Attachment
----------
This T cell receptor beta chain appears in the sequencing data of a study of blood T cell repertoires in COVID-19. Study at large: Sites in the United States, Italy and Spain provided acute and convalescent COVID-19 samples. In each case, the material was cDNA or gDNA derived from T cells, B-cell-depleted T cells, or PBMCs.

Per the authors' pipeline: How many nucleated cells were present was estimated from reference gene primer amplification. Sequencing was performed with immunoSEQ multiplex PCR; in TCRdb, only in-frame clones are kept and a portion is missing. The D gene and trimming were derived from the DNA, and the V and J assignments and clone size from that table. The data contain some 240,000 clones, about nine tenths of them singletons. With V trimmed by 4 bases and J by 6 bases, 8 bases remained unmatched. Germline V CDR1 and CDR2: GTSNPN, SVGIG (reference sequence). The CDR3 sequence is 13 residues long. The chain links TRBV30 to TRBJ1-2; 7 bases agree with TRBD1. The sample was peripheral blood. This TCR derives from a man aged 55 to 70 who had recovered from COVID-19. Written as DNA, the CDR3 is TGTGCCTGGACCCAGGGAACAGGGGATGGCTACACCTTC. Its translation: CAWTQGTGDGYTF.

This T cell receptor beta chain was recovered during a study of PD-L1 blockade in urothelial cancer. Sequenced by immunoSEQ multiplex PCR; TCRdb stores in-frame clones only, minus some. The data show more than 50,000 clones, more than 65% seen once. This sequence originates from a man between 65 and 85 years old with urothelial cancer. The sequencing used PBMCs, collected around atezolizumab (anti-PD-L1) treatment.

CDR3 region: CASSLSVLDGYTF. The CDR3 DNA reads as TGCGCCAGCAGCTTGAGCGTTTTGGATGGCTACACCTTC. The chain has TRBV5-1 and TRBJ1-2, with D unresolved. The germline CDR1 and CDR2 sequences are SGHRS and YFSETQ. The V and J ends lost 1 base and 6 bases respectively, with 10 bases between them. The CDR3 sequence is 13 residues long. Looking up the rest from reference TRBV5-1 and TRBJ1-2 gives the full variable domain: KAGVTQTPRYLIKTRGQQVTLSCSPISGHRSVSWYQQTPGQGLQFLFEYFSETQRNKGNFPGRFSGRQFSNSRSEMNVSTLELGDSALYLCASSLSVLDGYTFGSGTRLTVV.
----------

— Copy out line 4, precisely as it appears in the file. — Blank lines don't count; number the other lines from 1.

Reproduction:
CDR3 region: CASSLSVLDGYTF. The CDR3 DNA reads as TGCGCCAGCAGCTTGAGCGTTTTGGATGGCTACACCTTC. The chain has TRBV5-1 and TRBJ1-2, with D unresolved. The germline CDR1 and CDR2 sequences are SGHRS and YFSETQ. The V and J ends lost 1 base and 6 bases respectively, with 10 bases between them. The CDR3 sequence is 13 residues long. Looking up the rest from reference TRBV5-1 and TRBJ1-2 gives the full variable domain: KAGVTQTPRYLIKTRGQQVTLSCSPISGHRSVSWYQQTPGQGLQFLFEYFSETQRNKGNFPGRFSGRQFSNSRSEMNVSTLELGDSALYLCASSLSVLDGYTFGSGTRLTVV.